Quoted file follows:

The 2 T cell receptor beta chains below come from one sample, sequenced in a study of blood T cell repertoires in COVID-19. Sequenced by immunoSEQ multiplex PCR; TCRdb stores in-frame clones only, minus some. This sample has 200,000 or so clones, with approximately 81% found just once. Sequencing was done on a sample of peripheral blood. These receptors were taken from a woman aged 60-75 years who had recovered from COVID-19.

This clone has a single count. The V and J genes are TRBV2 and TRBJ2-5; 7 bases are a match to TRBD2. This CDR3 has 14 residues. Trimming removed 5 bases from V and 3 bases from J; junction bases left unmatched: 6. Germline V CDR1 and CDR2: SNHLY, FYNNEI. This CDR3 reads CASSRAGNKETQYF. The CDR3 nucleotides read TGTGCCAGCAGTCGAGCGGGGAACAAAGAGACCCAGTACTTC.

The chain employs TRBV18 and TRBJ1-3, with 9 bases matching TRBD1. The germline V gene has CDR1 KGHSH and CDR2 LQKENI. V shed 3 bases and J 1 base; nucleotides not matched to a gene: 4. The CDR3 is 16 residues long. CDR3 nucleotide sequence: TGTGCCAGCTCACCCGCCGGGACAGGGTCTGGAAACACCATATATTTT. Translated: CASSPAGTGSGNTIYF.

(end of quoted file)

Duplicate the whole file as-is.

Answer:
The 2 T cell receptor beta chains below come from one sample, sequenced in a study of blood T cell repertoires in COVID-19. Sequenced by immunoSEQ multiplex PCR; TCRdb stores in-frame clones only, minus some. This sample has 200,000 or so clones, with approximately 81% found just once. Sequencing was done on a sample of peripheral blood. These receptors were taken from a woman aged 60-75 years who had recovered from COVID-19.

This clone has a single count. The V and J genes are TRBV2 and TRBJ2-5; 7 bases are a match to TRBD2. This CDR3 has 14 residues. Trimming removed 5 bases from V and 3 bases from J; junction bases left unmatched: 6. Germline V CDR1 and CDR2: SNHLY, FYNNEI. This CDR3 reads CASSRAGNKETQYF. The CDR3 nucleotides read TGTGCCAGCAGTCGAGCGGGGAACAAAGAGACCCAGTACTTC.

The chain employs TRBV18 and TRBJ1-3, with 9 bases matching TRBD1. The germline V gene has CDR1 KGHSH and CDR2 LQKENI. V shed 3 bases and J 1 base; nucleotides not matched to a gene: 4. The CDR3 is 16 residues long. CDR3 nucleotide sequence: TGTGCCAGCTCACCCGCCGGGACAGGGTCTGGAAACACCATATATTTT. Translated: CASSPAGTGSGNTIYF.